Hockey night in Cornwall a hit with fans and players

Hockey night in Cornwall a hit with fans and players

CORNWALL, Ont. — While the NHL lockout has left many hockey fans crying in their beer, there was dancing in the stands at the presence of NHL players here Monday night.

A crowd of 4,800 showed up at the Cornwall Civic Complex, paying $20 each for the right to see long lost locked out big-league players from the Ottawa Senators, Montreal Canadiens, Winnipeg Jets, Columbus Blue Jackets, New Jersey Devils and Pittsburgh Penguins in a charity game.

For those keeping track, Daniel Alfredsson’s Team White defeated Jesse Winchester’s Team Black 13-9, but the biggest winners were the First Assist Charity and the Max Keeping Foundation, who took home all the proceeds. The charity tour will continue on to Thunder Bay next Monday, followed by a three-game tour of the Northwest Territories the following week.

Considering there were only nine skaters aside, the game wasn’t played at the pace or with the intensity of a regular season NHL game – or even a pre-season tilt – but it was a hit with the fans just the same.

The seats were full of fans wearing Canadiens, Senators, Toronto Maple Leafs, Edmonton Oilers and Team Canada sweaters. The children in the crowd, a good portion wearing their own team sweaters, were into the act early, dancing in the aisles in anticipation. The game started a few minutes late because the players coming in from Montreal – the Senators’ Guillaume Latendresse, along with Josh Georges and Brian Gionta of the Canadiens – were stuck in traffic on the way to the arena.

There were few complaints. Certainly none were coming from the Cornwall Peewee B’s, who took the ice for a once-in-a-lifetime experience during the first intermission, going head-to-head with the NHL players in a mini-game. Throughout that contest, Chris Neil good naturedly knocked sticks out of players hands, lightly pushed them along the boards and patted the tops of their helmets. The highlight came when the buzzer sounded, as the peewees came in waves at Neil, dropping their gloves as they approached. One by one, Neil pushed them to the ice.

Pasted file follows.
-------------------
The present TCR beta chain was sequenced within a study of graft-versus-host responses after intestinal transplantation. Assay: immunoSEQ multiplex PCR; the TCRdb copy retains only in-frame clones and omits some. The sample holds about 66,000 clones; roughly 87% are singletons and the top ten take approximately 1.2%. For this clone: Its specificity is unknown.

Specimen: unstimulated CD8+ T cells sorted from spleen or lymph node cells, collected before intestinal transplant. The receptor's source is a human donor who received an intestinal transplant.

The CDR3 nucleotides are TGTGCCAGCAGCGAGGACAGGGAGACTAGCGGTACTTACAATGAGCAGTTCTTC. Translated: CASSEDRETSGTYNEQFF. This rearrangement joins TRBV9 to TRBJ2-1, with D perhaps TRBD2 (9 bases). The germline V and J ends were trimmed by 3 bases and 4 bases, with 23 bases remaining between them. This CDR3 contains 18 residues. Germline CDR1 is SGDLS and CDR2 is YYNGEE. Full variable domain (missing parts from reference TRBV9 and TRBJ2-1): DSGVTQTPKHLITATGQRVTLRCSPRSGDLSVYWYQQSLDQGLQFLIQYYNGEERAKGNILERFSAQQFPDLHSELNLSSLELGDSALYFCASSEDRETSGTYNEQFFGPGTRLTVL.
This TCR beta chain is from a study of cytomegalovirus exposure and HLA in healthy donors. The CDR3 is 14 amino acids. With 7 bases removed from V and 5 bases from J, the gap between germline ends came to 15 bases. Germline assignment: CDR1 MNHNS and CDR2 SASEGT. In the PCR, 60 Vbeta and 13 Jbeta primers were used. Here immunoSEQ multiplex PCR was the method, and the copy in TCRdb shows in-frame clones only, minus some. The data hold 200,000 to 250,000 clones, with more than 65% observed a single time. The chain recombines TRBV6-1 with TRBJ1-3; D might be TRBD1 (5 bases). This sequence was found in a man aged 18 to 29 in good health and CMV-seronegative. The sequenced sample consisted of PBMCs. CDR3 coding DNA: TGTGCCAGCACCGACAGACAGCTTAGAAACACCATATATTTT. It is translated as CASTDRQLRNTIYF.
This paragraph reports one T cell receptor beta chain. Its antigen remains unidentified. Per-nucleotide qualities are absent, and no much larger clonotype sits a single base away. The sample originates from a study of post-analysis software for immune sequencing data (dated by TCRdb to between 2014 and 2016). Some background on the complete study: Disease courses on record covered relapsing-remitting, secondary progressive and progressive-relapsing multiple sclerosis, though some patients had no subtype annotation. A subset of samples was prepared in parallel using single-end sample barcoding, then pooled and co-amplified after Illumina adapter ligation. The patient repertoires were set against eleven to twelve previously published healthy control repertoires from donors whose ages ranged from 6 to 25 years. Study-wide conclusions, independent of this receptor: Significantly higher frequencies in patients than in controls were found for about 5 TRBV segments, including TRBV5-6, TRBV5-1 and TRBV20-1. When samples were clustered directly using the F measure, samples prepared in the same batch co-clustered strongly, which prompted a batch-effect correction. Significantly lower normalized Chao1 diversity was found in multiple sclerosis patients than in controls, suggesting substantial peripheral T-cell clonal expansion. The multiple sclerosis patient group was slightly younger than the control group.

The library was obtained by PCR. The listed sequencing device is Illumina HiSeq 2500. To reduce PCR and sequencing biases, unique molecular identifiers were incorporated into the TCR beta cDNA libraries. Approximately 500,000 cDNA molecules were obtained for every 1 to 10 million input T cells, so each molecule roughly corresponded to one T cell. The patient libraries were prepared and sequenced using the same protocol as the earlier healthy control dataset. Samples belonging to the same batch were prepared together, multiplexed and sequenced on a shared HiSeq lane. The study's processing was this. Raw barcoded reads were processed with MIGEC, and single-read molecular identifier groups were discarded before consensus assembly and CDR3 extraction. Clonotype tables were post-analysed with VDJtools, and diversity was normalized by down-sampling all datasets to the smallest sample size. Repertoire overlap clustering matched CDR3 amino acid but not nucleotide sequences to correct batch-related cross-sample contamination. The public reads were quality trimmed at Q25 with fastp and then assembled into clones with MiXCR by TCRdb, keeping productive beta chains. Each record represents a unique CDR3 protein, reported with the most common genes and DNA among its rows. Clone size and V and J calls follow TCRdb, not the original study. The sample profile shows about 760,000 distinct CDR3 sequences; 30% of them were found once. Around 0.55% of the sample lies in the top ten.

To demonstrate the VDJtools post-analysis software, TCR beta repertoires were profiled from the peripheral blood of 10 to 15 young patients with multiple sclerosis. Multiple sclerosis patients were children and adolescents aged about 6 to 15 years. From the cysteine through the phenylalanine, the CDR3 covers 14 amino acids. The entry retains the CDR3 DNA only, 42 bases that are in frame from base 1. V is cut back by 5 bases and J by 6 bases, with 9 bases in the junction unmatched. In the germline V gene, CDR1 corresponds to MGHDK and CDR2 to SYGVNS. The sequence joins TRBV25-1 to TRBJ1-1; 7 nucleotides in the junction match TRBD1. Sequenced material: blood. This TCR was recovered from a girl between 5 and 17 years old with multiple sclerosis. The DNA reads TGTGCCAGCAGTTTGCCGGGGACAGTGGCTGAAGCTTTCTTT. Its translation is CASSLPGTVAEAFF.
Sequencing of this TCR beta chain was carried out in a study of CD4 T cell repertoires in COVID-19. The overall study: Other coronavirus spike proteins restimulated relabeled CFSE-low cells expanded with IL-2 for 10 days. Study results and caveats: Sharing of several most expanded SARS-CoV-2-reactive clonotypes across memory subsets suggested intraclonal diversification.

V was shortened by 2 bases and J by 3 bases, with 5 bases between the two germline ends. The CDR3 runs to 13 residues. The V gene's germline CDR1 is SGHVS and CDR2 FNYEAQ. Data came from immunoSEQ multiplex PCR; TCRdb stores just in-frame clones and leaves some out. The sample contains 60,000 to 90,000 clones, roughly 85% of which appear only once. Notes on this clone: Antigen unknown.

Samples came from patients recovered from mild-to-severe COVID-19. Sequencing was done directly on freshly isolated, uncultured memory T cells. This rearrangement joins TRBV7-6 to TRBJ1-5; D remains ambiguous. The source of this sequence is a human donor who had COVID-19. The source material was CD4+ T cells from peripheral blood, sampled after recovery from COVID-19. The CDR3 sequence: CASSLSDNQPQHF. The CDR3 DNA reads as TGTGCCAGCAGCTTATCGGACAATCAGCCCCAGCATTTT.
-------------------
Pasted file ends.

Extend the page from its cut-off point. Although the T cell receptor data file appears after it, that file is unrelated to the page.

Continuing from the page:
As for the main event, there was more than enough offence to go around.

Alfredsson, who was originally hesitant to sign up for the game, believing that his once per week practice schedule might leave him a step behind the others, tied the game 1-1 and later added another goal and three assists. Depending on what happens with the NHL lockout, they could possibly have been the final points of Alfredsson’s illustrious career.

He was the star attraction, cheered throughout and greeted with the a few “Alfie, Alfie” chants. As expected, the offence was everywhere and the defence was limited. The offensive star was Latendresse, who finished the night with two goals – one on a penalty shot – and five assists. Senators coach Paul MacLean would probably take that daily production when and if the lockout ever ends.

The good vibrations continued after the game, when NHL players hung around to sign autographs.

The fans clearly enjoyed their taste of the NHL, but it was a reciprocal feeling. Playing in front of a crowd has been a long time coming for most.

“It’s a little bit more meaningful (than practice),” said defenceman Chris Phillips. “It’s just the surroundings, the people coming out to watch and cheer.”

Defenceman Marc Methot even acknowledged having some nerves beforehand. It was his first pseudo-competitive game since representing Canada in the world championships in May and the first time fans have seen him play since he joined the Senators in a trade for Nick Foligno.

He also laughed about his ah, fond, memories of the Cornwall Civic Complex. Methot, who once played for Kanata in the Central Junior Hockey League, was the enemy against the Cornwall Colts.

“Oh my god, the place was a jungle,” Methot said, with a laugh. “I remember having things thrown at me, everything from batteries to beer cans. It was awesome.”

On Monday, though, nobody threw anything. Except, of course, for the few light hits Neil delivered to the kids along the boards.

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